There are those days where I desperately miss my hometown.
Maybe it’s not that I miss the town itself—I miss what it felt like to enjoy living there.
I miss the few true friends I actually had.
I miss my first boss—one of the best and most understanding ladies I’ll ever have the privilege of knowing.
I miss my co-workers—such caring, thoughtful, and fun individuals are hard to find.
I miss working at the boutique—remembering how I learned to interact with people, learned that I could be confident and competent.
I miss working on Jefferson Street with all the local shop owners, the ones who weren’t just in it for the tourists but who actively participated in community functions and gave back.
I miss the small-town events that were tailored towards residents and not just tourists. I miss running up and down the street on errands; that wonderful day where I made and delivered huge bouquets of balloons.
I miss rainy days at work listening to Frank Sinatra Leonard Cohen. I miss sunny days in the garden. I miss admiring the clothes that were too expensive and that beautiful pair of earrings I almost bought. I miss the pride in knowing that all of our products were either made in America or certified fair trade.
I miss my boss’s stories and tales of inspiration, the adventurous life she led. I almost went to New York with her; if I’d stayed, I probably would have.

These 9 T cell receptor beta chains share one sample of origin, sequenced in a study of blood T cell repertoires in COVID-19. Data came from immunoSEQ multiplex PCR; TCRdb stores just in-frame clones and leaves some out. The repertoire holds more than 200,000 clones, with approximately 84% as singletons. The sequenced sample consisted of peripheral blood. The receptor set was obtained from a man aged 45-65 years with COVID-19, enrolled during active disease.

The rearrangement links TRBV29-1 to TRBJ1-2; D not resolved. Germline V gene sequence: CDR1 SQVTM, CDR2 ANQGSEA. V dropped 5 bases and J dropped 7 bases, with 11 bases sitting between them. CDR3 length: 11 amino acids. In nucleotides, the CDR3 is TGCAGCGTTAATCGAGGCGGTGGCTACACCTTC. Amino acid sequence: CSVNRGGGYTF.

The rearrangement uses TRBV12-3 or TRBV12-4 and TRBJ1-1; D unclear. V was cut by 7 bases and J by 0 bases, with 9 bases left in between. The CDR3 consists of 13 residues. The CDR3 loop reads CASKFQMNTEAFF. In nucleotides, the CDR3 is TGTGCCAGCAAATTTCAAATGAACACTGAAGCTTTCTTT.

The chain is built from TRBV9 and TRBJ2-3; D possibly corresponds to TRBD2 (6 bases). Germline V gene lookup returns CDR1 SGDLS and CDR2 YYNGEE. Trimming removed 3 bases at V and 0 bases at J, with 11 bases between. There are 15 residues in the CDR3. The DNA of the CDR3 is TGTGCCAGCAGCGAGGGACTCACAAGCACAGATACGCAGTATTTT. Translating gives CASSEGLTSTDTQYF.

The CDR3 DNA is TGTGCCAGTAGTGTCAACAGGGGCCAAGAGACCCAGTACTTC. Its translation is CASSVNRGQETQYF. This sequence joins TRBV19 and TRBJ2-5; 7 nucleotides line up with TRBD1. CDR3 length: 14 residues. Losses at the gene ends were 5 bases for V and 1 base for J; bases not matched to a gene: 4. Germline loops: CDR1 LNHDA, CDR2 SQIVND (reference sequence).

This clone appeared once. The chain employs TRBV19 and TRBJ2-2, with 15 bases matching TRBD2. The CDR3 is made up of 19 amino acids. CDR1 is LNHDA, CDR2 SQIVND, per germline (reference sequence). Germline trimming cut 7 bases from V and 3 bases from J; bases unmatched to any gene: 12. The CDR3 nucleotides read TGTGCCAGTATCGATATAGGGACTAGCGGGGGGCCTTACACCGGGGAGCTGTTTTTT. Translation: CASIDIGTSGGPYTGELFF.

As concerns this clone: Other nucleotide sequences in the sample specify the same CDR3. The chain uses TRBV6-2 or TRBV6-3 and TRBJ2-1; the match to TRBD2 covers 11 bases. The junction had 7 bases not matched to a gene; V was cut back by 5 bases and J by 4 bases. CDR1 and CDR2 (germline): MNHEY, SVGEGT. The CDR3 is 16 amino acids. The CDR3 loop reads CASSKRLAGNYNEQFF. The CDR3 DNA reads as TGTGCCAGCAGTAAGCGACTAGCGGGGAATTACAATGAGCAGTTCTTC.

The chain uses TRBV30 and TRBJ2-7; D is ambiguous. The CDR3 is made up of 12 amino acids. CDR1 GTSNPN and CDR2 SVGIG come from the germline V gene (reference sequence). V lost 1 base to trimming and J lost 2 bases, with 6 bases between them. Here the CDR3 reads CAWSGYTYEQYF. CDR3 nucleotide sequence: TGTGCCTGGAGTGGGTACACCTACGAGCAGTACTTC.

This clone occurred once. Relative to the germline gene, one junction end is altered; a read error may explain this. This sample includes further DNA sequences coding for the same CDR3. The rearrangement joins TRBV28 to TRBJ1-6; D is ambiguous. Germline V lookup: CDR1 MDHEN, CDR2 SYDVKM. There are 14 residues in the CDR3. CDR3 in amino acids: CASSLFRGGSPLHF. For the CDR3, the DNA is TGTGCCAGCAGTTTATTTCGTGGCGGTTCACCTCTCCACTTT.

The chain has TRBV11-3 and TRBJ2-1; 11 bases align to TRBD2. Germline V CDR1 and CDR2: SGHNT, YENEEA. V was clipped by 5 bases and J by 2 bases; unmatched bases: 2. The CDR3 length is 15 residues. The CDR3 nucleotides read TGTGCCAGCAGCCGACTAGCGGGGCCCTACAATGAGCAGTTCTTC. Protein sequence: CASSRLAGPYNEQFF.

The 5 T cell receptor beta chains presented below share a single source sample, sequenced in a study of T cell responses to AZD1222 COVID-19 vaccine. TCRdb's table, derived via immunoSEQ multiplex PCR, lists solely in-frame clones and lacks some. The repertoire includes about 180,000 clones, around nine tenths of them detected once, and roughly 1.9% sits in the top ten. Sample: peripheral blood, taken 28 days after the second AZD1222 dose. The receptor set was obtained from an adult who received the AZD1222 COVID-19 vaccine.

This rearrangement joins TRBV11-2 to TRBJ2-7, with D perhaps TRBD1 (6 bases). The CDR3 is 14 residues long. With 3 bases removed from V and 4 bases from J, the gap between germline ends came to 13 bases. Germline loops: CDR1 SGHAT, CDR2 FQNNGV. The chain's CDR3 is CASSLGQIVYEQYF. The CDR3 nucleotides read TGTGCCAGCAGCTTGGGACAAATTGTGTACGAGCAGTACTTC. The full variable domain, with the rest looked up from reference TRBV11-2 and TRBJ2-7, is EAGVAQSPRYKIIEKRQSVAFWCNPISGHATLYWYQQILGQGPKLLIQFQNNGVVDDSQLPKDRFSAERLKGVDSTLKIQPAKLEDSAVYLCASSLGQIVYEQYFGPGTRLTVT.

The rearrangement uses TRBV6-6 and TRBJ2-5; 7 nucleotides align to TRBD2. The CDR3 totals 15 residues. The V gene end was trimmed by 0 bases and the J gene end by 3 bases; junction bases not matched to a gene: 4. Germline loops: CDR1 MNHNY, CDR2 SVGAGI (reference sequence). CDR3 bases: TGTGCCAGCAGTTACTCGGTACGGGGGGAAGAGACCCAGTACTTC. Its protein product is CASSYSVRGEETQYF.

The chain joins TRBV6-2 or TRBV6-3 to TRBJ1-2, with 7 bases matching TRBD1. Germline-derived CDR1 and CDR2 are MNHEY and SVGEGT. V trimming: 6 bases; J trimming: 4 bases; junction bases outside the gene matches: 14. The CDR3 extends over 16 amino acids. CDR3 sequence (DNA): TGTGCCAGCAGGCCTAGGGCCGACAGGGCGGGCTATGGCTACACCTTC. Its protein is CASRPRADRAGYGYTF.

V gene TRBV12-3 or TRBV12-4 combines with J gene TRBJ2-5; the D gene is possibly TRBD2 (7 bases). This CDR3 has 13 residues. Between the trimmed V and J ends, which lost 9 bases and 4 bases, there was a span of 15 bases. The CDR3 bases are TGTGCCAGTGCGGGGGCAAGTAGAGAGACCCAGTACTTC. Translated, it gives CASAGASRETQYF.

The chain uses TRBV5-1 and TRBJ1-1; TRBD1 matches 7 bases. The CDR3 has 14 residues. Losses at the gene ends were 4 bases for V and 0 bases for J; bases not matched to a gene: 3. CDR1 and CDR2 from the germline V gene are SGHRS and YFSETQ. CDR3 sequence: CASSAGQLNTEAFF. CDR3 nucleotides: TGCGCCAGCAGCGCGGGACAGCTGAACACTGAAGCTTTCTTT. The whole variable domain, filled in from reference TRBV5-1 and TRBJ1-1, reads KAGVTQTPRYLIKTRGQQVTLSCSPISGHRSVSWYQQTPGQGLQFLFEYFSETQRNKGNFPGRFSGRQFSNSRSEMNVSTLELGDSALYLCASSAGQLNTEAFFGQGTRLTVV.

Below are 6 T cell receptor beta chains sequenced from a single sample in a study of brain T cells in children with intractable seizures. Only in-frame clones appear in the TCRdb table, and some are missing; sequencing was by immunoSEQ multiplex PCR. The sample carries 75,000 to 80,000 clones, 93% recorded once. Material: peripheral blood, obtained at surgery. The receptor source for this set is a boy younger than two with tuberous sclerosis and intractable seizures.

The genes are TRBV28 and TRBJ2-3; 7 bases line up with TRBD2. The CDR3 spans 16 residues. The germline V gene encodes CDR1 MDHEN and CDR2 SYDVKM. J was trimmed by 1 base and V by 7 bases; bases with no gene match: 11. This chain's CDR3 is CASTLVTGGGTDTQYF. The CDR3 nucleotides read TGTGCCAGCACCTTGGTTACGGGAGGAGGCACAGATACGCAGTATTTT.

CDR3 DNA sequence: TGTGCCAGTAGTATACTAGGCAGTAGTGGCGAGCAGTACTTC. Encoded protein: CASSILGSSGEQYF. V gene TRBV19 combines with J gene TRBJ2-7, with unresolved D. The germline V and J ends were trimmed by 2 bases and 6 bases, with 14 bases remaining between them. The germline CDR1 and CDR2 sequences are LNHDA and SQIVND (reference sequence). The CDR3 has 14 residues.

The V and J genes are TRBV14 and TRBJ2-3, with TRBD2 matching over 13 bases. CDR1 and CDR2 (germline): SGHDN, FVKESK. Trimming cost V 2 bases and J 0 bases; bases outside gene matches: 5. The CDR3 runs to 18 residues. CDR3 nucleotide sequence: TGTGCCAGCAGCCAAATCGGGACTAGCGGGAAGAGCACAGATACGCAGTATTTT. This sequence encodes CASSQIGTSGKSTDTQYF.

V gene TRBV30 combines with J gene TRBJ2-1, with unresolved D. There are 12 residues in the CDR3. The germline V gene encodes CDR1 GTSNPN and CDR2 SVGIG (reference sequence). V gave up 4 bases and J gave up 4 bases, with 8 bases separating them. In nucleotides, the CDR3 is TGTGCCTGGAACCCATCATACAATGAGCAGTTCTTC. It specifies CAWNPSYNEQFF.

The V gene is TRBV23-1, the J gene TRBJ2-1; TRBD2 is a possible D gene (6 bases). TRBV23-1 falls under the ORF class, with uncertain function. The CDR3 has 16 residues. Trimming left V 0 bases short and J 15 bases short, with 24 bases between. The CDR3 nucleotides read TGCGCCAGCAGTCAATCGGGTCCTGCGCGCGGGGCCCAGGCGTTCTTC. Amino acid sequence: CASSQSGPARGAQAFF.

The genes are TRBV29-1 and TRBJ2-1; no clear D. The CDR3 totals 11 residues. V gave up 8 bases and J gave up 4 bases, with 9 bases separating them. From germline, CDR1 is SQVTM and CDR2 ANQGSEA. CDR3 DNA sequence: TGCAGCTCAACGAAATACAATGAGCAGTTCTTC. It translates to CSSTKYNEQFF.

I miss the routine of setting up in the morning and taking down at night. I miss packing my lunches and finding moments to snack on my trail mix and bean sprout sandwiches. I miss running down to the bakery to buy the homemade baked goods and bring them back to share.
The excitement of filling out my first time card, of my first paycheck.
I miss the theaters. The shady nights volunteering in the open-air theater, the paper tickets, watching the actors roam around the growing night before the show started.
I miss my first internship, where I learned all the nooks and crannies of the theater, and could still find my way to the third floor if I went back there today.
I miss folding programs and answering phones, filling out the ticket orders every Thursday morning. I miss chatting with my friends there, delivering mail, sweeping under the theater seats. I miss standing on the stage as I helped move props or held book.
I miss the smell of the theater. To this day I can’t describe it, but I’ll never forget it.
I miss stocking concessions, those awful trips up and down the basement stairs. I miss the Door County Cherry trail mix and Ben & Jerry’s single serve I occasionally treated myself to, as a benefit of being a volunteer.
I miss the feeling of sitting in that dark cool theater and watching people I knew acting on the stage, so close it never failed to send tingles down my spine. I miss memorizing the lines with the actors as I eavesdropped on rehearsals over and over.
I miss seeing shows for free and becoming a familiar face with the other workers and volunteers.
I miss co-directing the acting workshops for first graders, filling in the roles no one else wanted and reading Roald Dahl’s Vile Verses with the ecstatic kids.
I miss the feeling I got when working and volunteering, that the people around me genuinely cared about me. They were happy to see me. They were interested in my life. They enjoyed sharing these moments with me.
I miss those people; they were the first ones who made me feel like I had somewhere I belonged.
I miss my shop, I miss my theaters—my first real homes.
I miss feeling like that small town mattered to me.